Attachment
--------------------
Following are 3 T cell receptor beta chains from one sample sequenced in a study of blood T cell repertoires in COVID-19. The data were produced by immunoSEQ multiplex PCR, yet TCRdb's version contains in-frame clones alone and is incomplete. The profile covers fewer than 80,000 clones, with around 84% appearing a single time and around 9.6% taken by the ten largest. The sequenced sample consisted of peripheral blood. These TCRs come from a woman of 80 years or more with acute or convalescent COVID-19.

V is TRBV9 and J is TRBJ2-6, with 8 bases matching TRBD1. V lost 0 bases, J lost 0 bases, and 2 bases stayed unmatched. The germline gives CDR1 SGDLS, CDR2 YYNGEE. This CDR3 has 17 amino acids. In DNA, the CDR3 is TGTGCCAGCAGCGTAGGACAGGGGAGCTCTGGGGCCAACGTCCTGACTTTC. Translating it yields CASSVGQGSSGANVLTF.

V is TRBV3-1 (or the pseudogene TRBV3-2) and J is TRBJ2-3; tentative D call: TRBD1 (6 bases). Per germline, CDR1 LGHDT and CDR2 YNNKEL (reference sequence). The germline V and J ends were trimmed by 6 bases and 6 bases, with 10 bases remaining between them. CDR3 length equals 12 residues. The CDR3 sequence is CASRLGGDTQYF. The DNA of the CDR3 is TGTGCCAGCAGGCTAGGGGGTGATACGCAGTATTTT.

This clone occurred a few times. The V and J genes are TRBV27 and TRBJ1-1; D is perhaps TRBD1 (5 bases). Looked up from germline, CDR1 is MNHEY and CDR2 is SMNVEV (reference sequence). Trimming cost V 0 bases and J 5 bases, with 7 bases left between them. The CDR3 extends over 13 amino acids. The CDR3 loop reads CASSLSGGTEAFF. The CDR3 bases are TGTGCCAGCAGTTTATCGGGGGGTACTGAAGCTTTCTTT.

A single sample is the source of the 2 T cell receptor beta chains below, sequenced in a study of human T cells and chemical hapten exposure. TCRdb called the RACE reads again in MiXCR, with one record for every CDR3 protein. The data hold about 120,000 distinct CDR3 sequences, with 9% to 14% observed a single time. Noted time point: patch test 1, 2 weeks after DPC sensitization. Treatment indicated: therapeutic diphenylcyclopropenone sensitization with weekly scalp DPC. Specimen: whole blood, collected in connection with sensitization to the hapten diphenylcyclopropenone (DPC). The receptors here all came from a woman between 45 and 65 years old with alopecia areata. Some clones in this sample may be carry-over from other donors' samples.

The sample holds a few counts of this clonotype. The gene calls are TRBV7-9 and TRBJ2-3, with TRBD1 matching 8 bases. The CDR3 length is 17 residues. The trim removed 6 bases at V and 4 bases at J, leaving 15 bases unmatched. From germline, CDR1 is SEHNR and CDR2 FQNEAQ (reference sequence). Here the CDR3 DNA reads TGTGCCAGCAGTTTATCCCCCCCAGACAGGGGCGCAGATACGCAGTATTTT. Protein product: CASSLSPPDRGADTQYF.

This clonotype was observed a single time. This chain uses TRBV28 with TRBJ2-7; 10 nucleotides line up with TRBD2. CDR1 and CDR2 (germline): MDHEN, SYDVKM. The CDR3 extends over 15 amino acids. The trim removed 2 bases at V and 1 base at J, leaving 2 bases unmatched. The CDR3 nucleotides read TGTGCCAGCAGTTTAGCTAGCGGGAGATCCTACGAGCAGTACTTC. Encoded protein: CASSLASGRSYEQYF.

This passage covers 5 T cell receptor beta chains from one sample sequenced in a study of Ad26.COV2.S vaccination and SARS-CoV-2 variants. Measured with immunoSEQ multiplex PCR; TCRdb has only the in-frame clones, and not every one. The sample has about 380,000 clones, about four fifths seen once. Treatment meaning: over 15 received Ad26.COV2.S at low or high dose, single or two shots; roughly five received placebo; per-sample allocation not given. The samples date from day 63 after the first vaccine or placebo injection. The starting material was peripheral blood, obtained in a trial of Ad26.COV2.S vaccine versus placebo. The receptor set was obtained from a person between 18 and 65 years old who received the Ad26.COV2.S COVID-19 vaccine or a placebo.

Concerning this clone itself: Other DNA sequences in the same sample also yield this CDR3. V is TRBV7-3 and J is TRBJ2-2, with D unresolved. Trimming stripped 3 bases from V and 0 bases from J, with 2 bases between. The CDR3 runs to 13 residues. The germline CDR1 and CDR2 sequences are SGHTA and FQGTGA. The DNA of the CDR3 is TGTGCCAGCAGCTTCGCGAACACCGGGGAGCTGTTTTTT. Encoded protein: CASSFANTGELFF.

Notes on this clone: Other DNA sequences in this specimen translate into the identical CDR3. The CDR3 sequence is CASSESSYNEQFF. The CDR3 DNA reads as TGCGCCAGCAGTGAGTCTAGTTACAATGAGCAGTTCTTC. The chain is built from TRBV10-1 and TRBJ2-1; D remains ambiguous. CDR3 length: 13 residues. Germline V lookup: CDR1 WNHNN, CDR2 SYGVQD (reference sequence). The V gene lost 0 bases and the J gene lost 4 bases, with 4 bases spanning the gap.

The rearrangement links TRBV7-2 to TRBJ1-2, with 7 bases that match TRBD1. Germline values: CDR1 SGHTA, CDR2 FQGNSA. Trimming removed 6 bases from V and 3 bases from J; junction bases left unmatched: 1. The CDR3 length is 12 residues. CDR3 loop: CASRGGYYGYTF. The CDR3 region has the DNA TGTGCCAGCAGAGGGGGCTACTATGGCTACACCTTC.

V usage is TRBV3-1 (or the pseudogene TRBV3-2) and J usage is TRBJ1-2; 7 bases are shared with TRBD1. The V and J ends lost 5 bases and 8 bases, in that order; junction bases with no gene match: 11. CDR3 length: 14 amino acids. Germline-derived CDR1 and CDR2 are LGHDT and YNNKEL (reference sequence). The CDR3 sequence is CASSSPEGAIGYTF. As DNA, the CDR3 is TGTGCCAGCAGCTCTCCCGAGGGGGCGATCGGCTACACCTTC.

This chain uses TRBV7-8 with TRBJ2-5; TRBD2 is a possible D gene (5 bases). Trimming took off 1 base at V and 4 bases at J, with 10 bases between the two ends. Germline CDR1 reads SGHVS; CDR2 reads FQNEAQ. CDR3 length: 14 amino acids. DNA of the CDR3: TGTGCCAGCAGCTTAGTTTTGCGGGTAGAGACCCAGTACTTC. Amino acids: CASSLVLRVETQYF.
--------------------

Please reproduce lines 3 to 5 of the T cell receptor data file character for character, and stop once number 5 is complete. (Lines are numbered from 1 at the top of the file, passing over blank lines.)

V is TRBV3-1 (or the pseudogene TRBV3-2) and J is TRBJ2-3; tentative D call: TRBD1 (6 bases). Per germline, CDR1 LGHDT and CDR2 YNNKEL (reference sequence). The germline V and J ends were trimmed by 6 bases and 6 bases, with 10 bases remaining between them. CDR3 length equals 12 residues. The CDR3 sequence is CASRLGGDTQYF. The DNA of the CDR3 is TGTGCCAGCAGGCTAGGGGGTGATACGCAGTATTTT.

This clone occurred a few times. The V and J genes are TRBV27 and TRBJ1-1; D is perhaps TRBD1 (5 bases). Looked up from germline, CDR1 is MNHEY and CDR2 is SMNVEV (reference sequence). Trimming cost V 0 bases and J 5 bases, with 7 bases left between them. The CDR3 extends over 13 amino acids. The CDR3 loop reads CASSLSGGTEAFF. The CDR3 bases are TGTGCCAGCAGTTTATCGGGGGGTACTGAAGCTTTCTTT.

A single sample is the source of the 2 T cell receptor beta chains below, sequenced in a study of human T cells and chemical hapten exposure. TCRdb called the RACE reads again in MiXCR, with one record for every CDR3 protein. The data hold about 120,000 distinct CDR3 sequences, with 9% to 14% observed a single time. Noted time point: patch test 1, 2 weeks after DPC sensitization. Treatment indicated: therapeutic diphenylcyclopropenone sensitization with weekly scalp DPC. Specimen: whole blood, collected in connection with sensitization to the hapten diphenylcyclopropenone (DPC). The receptors here all came from a woman between 45 and 65 years old with alopecia areata. Some clones in this sample may be carry-over from other donors' samples.